The following article was created and originally posted by Saint Mary’s University.
Article be SMU Professor Dr. Yigit Aydede, published in scientific reports, examines virus spread in Nova Scotia.
Understanding how influenza and other viruses such as COVID-19 migrate from one community to the next is key to predicting where disease will spread and determining how to curtail its progress. A new article by Saint Mary’s University’s Dr. Yigit Aydede, and Jan Ditzen, Free University of Bolzano, Italy, published in Scientific Reports unveils a new methodology, one that may assist health officials to both predict where viruses will spread and target interventions to halt them.
The study, Identifying the regional drivers of influenza-like illness in Nova Scotia, Canada, with dominance analysis – Scientific Reports, is hailed by the journal’s editors as the first epidemiological study of its kind because it combines data concerning geographical or spatial spread with temporal spread (incidents over time), as opposed to more common epidemiological studies which examine temporal spread alone.
The research was only possible due to a unique set of circumstances: unparalleled access to unique provincial healthcare data, new methodology, and the use of machine learning.
“The COVID-19 pandemic put mapping at the forefront of both the general public’s and public health experts’ tracking of the outbreak. Dr. Aydede’s research demonstrates the essential role of spatial and temporal analysis when tracking and predicting outbreaks between and within communities.”
– Dr. Mathew Novak, Director, Wicked Problems Lab, SMU and Associate Professor, Department of Geography & Environmental Studies
“Research Nova Scotia was proud to support Dr. Aydede’s work through the Nova Scotia COVID-19 Health Research Coalition,” says Stefan Leslie, CEO of Research Nova Scotia. “Better understanding relationships between viral transmission rates, air quality, and social mobility will help inform public health decision making, optimize allocation of healthcare resources, and ultimately benefit Nova Scotians.”
The ideal circumstances for data collection arose in Nova Scotia during the first four months of the COVID-19 pandemic. From March to July 2020, health officials asked Nova Scotians to report their symptoms to the province’s 811 telehealth system, where nurses painstakingly recorded and referred citizens reporting a minimum of four influenza-like symptoms. When the data was made available to researchers at Saint Mary’s University, they realized it was exceptional. Far more detailed than COVID-19 PCR tests which only confirm the presence or absence of disease, the symptom data from the 811 records reveals how viruses, in real-time, spread across Nova Scotia’s neighbourhoods and communities.
“This type of data that records symptoms as they arose, early in the pandemic, simply does not exist anywhere else in the world and is due to decisions taken by provincial health authorities that turned the Province of Nova Scotia, in effect, into a living laboratory,” says Dr. Aydede, Sobey Professorship in Economics and the study’s principal investigator.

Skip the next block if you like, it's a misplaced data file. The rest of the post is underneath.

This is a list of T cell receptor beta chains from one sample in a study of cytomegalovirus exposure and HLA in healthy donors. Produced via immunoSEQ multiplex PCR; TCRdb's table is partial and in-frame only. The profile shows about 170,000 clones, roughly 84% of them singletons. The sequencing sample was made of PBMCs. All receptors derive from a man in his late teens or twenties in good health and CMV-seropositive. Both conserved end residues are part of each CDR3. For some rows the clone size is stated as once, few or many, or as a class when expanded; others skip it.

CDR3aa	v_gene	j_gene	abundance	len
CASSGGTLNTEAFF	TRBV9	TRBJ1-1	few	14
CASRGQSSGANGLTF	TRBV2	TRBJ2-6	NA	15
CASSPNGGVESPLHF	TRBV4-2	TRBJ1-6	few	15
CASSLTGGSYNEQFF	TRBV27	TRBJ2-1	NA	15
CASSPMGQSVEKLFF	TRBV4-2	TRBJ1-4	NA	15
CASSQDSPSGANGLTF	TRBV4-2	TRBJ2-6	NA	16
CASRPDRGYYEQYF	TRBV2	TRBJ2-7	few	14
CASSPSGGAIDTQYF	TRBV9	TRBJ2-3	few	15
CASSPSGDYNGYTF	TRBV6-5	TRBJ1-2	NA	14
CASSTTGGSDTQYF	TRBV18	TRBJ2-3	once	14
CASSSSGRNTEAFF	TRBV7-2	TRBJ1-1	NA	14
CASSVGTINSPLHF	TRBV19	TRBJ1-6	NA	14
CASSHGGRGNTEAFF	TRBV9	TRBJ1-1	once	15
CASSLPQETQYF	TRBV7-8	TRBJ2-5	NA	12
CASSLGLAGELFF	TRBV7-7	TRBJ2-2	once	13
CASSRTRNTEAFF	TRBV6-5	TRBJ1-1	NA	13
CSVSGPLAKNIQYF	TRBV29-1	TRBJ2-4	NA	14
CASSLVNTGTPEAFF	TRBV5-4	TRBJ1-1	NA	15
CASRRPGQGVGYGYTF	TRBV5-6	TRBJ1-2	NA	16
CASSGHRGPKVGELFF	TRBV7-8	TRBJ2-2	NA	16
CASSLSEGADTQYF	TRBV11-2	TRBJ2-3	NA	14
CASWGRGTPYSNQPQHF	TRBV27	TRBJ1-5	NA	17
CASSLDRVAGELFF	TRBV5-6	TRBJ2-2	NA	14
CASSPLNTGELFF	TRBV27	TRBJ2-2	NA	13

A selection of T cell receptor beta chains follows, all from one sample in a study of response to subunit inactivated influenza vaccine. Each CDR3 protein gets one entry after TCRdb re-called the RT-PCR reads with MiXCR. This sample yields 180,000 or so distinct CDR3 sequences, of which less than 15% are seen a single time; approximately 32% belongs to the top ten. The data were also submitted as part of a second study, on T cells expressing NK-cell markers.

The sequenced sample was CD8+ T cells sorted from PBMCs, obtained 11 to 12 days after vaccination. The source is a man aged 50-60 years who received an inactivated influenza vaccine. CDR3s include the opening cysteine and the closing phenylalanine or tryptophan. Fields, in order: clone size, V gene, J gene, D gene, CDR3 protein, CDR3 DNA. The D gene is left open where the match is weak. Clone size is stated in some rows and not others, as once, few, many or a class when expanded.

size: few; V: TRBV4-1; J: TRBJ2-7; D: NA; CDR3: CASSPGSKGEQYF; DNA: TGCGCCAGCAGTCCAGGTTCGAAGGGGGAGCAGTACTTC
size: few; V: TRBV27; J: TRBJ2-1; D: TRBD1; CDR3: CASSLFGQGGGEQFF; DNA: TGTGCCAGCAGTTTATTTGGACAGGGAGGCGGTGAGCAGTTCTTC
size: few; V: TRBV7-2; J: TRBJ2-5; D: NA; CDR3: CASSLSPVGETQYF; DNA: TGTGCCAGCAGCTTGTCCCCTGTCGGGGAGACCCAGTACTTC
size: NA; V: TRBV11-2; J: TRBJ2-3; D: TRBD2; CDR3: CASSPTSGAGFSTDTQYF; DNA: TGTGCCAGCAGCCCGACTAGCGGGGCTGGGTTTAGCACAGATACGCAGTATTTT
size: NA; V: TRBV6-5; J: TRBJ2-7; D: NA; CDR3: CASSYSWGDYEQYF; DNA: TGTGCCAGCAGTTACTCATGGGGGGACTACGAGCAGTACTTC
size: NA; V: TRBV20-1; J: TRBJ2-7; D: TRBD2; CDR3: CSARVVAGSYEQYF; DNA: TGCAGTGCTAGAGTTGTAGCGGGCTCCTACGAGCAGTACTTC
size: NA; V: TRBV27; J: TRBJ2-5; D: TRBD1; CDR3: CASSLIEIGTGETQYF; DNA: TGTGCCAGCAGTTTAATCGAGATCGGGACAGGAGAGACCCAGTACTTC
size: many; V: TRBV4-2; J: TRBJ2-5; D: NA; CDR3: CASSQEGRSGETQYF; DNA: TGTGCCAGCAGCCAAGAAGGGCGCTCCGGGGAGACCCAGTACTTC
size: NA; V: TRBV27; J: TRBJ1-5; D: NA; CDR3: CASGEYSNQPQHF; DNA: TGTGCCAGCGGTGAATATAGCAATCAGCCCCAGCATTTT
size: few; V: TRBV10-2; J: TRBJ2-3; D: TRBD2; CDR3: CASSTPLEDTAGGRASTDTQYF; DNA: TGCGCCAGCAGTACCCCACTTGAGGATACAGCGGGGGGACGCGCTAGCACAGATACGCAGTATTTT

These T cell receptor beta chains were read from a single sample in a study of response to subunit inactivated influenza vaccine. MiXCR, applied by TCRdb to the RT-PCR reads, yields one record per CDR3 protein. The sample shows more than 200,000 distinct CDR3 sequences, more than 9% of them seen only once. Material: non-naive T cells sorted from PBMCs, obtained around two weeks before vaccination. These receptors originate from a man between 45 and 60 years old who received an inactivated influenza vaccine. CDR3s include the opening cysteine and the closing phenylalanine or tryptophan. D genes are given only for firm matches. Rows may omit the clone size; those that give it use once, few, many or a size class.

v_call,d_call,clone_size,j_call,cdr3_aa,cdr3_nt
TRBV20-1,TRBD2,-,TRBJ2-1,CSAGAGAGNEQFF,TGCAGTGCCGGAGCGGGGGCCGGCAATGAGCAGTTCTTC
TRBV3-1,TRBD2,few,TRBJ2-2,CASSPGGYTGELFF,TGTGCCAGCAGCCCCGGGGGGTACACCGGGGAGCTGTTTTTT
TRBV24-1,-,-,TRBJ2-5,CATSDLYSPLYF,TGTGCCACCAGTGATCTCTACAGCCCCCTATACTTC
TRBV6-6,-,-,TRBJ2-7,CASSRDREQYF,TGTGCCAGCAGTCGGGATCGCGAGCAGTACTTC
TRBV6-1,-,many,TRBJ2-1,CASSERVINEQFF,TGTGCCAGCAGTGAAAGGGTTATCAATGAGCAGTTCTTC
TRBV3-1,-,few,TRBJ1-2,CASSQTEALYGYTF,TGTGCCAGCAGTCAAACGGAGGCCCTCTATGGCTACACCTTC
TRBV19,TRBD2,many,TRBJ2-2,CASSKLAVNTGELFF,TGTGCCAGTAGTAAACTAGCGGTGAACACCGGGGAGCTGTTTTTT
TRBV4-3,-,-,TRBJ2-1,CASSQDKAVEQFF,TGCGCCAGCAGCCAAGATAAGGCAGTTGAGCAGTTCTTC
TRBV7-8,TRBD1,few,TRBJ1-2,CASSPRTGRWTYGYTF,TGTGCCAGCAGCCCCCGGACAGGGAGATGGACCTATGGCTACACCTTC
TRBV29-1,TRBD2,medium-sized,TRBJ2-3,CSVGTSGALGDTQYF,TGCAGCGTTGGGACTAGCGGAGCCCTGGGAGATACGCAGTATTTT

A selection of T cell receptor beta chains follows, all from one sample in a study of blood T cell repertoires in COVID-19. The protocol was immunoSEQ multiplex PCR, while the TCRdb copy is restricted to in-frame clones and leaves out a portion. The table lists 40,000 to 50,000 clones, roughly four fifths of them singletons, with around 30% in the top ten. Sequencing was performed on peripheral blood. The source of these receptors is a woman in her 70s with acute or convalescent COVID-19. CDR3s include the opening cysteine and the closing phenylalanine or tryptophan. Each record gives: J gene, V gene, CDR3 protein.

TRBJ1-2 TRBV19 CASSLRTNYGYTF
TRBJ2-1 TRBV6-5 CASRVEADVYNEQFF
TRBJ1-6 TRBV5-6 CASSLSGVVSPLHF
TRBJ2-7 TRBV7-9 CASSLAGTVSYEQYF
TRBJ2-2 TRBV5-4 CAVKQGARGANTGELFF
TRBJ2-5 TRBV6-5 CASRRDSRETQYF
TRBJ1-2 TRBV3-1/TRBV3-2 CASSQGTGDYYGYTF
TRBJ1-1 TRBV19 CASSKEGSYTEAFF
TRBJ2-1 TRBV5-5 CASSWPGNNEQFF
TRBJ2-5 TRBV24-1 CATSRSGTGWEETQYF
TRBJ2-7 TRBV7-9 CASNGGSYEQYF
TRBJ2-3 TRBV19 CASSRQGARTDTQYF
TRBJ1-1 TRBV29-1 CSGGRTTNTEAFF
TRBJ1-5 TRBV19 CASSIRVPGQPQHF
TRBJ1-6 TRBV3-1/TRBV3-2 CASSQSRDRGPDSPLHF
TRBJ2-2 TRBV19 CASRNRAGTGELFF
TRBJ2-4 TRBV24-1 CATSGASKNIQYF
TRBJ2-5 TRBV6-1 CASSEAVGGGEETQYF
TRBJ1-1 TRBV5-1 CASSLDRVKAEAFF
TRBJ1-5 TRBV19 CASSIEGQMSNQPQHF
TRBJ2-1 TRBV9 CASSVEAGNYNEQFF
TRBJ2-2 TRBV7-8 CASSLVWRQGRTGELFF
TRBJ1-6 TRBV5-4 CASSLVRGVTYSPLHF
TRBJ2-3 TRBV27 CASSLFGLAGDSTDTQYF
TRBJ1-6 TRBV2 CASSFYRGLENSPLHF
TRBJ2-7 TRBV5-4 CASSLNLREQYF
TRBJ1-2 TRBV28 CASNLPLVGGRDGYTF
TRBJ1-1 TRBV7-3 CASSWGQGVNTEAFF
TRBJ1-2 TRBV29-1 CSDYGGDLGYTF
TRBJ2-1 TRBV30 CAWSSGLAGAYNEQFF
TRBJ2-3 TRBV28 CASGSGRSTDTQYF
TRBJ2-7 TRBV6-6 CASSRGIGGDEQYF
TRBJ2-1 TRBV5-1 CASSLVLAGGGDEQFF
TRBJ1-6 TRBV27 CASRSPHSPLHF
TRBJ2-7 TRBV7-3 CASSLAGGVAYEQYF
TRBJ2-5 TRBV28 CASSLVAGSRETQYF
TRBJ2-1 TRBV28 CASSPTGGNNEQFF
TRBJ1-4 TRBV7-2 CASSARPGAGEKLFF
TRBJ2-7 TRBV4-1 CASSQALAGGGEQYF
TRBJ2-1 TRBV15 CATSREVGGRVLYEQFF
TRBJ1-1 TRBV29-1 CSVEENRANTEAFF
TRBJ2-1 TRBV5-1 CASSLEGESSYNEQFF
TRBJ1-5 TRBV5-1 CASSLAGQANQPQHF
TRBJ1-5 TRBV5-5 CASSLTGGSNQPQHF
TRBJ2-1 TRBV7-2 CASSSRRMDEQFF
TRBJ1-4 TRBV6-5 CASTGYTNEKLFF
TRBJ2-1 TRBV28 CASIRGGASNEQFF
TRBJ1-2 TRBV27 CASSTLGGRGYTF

The inability of scientists and health officials to predict where COVID-19 would strike was a key feature of the disease, one that remained a constant source of frustration throughout the pandemic. “We could watch the overall trajectory of the disease as the number of incidents rose and fell, and we understood the R factor (degree of virulence) but there was no ability to predict the spread of the disease on the ground,” says Dr. Aydede. “Thanks to the Nova Scotia COVID-19 Research Coalition and a grant from Research Nova Scotia we had an unbelievable data set that allowed us to look back at what occurred and identify the communities or locations that were driving the spread in Nova Scotia and further identify key socio-economic factors as well.”
Dr. Aydede adapted algorithms recently developed for the finance industry to analyse economic ‘shock waves.’ “It is not always clear which features or factors are essential and which ones can be dropped without compromising predictive or statistical power,” says Dr. Aydede. “Machine learning, particularly Tree-based methods such as the Random Forests algorithm used here, helps identify relevant predictors in large complex data sets with complex variables and factors.”
The study analysed 112 Nova Scotian communities identified by postal codes and found that 18 communities were drivers of viral spread and then analysed 1,400 socio and economic factors, such home mortgage ownership, employment status and use of public transit that all coincided with the spread.
“This important health-related study led by Dr. Aydede is a terrific example of many elements that allow our Saint Mary’s professors to establish research leadership in areas that may seem unexpected for our university,” says Dr. Adam Sarty, Dean of the Faculty of Graduate Studies and Research. “By applying methods used in economics to health-related problems and drawing on the expertise of both his international colleagues and the technical data-visualization talents of our multi-disciplinary research lab at Saint Mary’s, Dr. Aydede was able to partner with Research Nova Scotia and the provincial health authority to illustrate the power of such interdisciplinary networking.”
Want to learn more about Machine Learning?
Professor Aydede has just published his book for students of business and social science. Machine Learning Toolbox for Social Scientists | Applied Predictive An (taylorfrancis.com)